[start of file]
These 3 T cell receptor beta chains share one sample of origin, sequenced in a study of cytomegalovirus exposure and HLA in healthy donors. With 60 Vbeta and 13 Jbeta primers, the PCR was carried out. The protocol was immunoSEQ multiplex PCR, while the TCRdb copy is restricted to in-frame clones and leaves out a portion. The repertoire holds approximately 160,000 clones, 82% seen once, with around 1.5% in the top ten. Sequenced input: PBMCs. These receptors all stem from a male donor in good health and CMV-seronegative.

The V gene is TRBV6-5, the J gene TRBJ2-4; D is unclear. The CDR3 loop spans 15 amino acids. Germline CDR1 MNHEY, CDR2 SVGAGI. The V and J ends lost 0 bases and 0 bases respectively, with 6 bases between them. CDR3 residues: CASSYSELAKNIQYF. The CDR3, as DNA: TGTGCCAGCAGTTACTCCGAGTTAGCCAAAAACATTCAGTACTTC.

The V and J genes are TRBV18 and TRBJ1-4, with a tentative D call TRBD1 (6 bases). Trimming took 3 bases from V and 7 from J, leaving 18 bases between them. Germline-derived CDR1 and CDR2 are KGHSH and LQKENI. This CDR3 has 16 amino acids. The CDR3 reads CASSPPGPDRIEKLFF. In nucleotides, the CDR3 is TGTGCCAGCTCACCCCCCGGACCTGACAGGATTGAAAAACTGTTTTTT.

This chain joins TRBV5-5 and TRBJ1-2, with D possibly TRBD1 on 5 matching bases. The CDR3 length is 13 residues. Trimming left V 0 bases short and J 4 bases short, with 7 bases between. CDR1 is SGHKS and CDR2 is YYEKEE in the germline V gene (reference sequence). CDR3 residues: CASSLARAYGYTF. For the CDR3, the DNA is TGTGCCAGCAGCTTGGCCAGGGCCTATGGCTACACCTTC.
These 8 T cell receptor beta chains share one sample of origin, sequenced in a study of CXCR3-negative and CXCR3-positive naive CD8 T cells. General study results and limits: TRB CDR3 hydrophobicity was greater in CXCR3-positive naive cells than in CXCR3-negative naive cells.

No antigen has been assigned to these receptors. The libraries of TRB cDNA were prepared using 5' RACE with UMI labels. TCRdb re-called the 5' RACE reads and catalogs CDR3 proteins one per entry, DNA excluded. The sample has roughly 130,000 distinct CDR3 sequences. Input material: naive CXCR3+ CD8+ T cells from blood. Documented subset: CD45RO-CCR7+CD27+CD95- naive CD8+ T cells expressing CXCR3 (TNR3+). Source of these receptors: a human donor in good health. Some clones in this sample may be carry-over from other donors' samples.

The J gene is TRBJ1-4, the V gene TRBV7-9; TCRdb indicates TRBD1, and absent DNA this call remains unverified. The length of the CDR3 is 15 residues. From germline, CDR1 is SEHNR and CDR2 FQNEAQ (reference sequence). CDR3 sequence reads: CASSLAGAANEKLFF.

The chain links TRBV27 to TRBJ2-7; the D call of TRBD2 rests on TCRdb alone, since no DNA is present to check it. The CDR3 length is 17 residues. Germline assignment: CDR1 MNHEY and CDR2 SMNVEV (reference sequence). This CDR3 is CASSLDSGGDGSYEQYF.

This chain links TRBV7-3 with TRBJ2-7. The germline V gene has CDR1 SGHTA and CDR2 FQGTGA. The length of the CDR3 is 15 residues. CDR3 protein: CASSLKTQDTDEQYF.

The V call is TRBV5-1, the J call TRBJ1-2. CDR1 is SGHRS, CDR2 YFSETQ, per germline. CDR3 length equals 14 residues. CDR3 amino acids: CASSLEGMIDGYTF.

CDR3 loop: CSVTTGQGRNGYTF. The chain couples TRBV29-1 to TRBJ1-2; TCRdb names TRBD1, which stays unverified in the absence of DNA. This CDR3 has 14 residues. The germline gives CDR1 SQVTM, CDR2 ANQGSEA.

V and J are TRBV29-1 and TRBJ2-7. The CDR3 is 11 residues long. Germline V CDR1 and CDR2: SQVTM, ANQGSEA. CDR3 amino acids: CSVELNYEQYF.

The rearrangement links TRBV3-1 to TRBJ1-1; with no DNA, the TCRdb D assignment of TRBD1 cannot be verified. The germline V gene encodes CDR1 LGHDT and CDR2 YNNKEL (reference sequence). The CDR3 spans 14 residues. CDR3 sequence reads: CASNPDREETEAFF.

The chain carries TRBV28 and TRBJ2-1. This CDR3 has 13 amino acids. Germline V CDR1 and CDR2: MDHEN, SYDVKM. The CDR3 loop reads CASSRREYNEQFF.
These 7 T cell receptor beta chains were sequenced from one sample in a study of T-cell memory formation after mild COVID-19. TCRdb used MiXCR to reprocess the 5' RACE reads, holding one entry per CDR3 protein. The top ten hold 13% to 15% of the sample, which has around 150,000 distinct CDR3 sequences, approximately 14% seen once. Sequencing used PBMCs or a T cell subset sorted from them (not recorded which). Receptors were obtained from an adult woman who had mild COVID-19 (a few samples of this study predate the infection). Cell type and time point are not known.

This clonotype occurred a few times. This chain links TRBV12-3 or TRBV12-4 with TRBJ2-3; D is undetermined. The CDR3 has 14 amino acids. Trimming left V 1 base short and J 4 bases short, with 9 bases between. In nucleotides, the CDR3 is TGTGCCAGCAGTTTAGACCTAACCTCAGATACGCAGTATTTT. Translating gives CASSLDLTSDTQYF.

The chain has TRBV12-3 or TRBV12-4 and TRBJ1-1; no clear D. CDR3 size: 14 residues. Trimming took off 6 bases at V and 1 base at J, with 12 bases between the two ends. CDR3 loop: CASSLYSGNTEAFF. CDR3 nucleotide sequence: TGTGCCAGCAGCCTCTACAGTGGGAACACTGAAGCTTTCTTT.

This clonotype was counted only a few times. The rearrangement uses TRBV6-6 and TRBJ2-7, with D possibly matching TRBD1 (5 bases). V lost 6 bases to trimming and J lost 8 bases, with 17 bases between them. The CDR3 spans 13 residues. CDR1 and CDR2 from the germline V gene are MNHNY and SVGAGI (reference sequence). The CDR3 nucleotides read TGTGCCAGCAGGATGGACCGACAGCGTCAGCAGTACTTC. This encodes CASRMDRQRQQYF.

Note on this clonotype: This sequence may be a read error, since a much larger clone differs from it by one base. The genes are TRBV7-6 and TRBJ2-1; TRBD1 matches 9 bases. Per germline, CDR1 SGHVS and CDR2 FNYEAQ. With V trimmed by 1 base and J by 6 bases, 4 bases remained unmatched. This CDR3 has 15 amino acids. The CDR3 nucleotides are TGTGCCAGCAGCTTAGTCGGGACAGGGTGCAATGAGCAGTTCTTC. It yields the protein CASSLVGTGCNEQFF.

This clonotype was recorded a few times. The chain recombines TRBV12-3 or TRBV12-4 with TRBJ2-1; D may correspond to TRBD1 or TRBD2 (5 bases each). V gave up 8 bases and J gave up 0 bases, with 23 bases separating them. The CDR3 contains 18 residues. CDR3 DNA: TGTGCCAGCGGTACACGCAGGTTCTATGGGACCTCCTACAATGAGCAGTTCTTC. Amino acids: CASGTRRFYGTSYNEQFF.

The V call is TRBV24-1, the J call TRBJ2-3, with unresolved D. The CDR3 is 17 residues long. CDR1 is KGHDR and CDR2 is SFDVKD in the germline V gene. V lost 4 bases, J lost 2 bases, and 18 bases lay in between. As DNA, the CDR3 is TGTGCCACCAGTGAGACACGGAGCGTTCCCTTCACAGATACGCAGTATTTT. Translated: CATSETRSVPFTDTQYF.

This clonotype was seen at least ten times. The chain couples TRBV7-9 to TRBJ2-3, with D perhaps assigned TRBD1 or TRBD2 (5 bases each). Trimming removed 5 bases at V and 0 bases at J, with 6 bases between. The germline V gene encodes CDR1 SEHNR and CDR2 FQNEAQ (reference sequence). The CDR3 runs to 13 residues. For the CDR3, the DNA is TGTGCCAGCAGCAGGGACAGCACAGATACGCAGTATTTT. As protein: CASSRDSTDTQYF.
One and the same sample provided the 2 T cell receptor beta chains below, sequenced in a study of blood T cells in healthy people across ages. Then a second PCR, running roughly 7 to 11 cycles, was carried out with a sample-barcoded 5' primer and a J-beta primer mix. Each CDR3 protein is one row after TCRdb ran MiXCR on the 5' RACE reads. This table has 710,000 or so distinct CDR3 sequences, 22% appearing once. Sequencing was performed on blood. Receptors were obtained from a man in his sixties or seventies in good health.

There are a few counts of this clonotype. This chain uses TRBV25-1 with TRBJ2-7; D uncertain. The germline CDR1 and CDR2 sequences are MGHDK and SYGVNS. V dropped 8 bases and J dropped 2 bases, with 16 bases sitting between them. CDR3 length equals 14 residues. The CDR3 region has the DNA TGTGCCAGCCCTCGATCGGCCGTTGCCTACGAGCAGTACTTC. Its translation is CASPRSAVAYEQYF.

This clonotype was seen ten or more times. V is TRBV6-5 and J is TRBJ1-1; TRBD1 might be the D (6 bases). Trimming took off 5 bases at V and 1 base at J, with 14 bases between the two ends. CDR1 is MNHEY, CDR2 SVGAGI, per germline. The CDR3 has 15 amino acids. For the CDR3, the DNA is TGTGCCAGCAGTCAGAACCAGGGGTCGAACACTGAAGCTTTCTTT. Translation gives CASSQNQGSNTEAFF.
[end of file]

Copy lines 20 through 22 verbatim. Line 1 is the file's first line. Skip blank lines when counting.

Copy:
This clonotype was recorded a few times. The chain recombines TRBV12-3 or TRBV12-4 with TRBJ2-1; D may correspond to TRBD1 or TRBD2 (5 bases each). V gave up 8 bases and J gave up 0 bases, with 23 bases separating them. The CDR3 contains 18 residues. CDR3 DNA: TGTGCCAGCGGTACACGCAGGTTCTATGGGACCTCCTACAATGAGCAGTTCTTC. Amino acids: CASGTRRFYGTSYNEQFF.

The V call is TRBV24-1, the J call TRBJ2-3, with unresolved D. The CDR3 is 17 residues long. CDR1 is KGHDR and CDR2 is SFDVKD in the germline V gene. V lost 4 bases, J lost 2 bases, and 18 bases lay in between. As DNA, the CDR3 is TGTGCCACCAGTGAGACACGGAGCGTTCCCTTCACAGATACGCAGTATTTT. Translated: CATSETRSVPFTDTQYF.

This clonotype was seen at least ten times. The chain couples TRBV7-9 to TRBJ2-3, with D perhaps assigned TRBD1 or TRBD2 (5 bases each). Trimming removed 5 bases at V and 0 bases at J, with 6 bases between. The germline V gene encodes CDR1 SEHNR and CDR2 FQNEAQ (reference sequence). The CDR3 runs to 13 residues. For the CDR3, the DNA is TGTGCCAGCAGCAGGGACAGCACAGATACGCAGTATTTT. As protein: CASSRDSTDTQYF.